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The Art of Man - Edition 18: Fine Art of the Male Form Quarterly Journal (Volume 18) Paperback – August 7, 2014
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Paperback, August 7, 2014
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I hope this magazine goes on forever. It's not like any other art magazine. Many thanks to the creators for offering artists a voice.
The paintings of Gerard Huber have been a part of Art of Man since its inception, but in this issue focus is brought to the inordinately fine charcoal drawings of the male figure that have been featured in university galleries and museums. This is an exceptionally fine interview with Huber, explaining his approach to that special and most difficult medium in art - drawing.
The other artist in this issue are form many countries - Stathis Palladino is form Southern Italy and paints the figure with classical references; James Mortimer is form England and his art touches the realm of surrealism and fantasy; Martin-Jan van Santen is a Dutch painter whose paintings have an element of the mystery of abstraction; Tom Muscatello is from New Jersey and John S. Tarantola is from Colorado. The ages very as do the styles and each artist's work is accompanied by a fine interview.
Capping the issue is the ever present art history article - the anchor for all the contemporary work. The artist under scrutiny in this issue is the brilliant French sculptor Jean-Baptiste Carpeaux and the article is accompanied by a rich selection of both the artist's best known and rarely seen works. It is a fitting platform for opening vistas for the contemporary art contained in this issue. Grady Harp, August 14
The publication also includes excellent reproductions of artwork by the above mentioned artists and the range of how they portray the male figure is wonderful--clothed, partially clothed and nude. Look also for a well written article by art historian Grady Harp entitled "Wade Reynolds: A Remembrance, An Appreciation" and I very much liked another piece entitled "The Influence of St. Sebastian." There is a tasteful nod to a fine book entitled "100 Artists of the Male Figure: A Contemporary Anthology of Painting, Drawing, and Sculpture" by E. Gibbons with an introduction by Grady Harp and there are notices about artwork in the Lizardi/Harp Gallery in Los Angeles as well as The Lyman-Eyer Gallery in Provincetown, Massachusetts. We see a fine acknowledgement of The Leslie Lohman Museum of Gay and Lesbian Art with its collection of more than 6,000 objects of fine art! Finally, there is an extensive directory of artists who have chosen to focus primarily on the male figure along with their accompanying websites.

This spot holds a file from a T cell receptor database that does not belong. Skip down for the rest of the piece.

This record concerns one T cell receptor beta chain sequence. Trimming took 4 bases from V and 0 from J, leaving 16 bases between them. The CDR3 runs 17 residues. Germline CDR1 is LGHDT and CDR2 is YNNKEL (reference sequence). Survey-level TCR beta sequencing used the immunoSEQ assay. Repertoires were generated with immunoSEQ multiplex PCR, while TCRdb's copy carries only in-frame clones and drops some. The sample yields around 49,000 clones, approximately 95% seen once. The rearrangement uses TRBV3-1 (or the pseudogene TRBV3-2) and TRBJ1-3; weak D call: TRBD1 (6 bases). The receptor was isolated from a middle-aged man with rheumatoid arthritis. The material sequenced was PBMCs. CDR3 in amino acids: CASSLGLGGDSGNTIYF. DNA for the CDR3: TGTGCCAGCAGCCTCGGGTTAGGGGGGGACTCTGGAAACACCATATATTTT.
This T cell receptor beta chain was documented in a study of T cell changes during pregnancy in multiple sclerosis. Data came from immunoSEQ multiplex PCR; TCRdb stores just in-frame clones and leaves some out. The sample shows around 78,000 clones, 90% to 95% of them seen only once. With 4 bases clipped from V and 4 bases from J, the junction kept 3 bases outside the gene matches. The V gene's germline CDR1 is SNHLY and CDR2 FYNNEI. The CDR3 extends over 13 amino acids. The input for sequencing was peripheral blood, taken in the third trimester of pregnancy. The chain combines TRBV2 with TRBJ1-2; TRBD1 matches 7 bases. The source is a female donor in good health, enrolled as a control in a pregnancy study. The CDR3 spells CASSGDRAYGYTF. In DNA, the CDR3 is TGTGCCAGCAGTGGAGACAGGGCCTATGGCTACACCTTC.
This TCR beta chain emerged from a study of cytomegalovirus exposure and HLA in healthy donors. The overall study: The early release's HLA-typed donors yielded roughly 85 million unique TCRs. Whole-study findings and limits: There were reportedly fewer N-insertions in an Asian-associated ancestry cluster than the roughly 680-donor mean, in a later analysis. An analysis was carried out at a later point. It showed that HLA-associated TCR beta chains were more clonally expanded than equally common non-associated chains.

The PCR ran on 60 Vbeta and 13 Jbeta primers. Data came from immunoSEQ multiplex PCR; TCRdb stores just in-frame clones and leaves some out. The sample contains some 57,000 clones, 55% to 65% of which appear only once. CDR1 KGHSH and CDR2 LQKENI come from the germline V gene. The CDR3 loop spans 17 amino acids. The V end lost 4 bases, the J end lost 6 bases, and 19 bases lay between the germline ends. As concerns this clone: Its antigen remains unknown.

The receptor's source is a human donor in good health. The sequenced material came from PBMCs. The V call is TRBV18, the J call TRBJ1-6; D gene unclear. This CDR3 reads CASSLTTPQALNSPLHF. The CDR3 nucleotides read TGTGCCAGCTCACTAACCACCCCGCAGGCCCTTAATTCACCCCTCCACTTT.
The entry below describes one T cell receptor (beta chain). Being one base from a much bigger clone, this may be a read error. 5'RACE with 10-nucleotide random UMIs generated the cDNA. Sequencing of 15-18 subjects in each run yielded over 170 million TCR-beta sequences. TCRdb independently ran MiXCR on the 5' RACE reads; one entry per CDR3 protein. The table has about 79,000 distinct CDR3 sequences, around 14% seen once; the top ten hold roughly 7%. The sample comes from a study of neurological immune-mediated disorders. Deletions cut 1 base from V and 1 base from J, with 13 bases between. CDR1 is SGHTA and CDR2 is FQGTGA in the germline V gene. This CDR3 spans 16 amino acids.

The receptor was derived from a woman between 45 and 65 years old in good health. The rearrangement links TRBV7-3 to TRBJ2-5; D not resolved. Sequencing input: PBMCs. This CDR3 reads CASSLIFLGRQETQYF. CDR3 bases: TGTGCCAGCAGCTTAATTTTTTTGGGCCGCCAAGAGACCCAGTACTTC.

In short, this is yet another outstanding edition of The Art of Man. It is certainly a coffee table book that will stimulate plenty of intelligent, provocative and thoughtful conversation about artwork that celebrates and focuses on the male figure. I highly recommend this publication!
Because this book is available in brick and mortar bookstores and museums as well as online in various venues, the presence of a hardcover version adds credence to the success of the venture of publishing an art magazine devoted to artists, both male and female, whose repertoire of work includes celebration of the male figure. Hopefully enough new viewers will see this handsome book and move to the subscriber status of the magazine. THE ART OF MAN has proven to be a popular and very viable platform for the finest in art of the male form.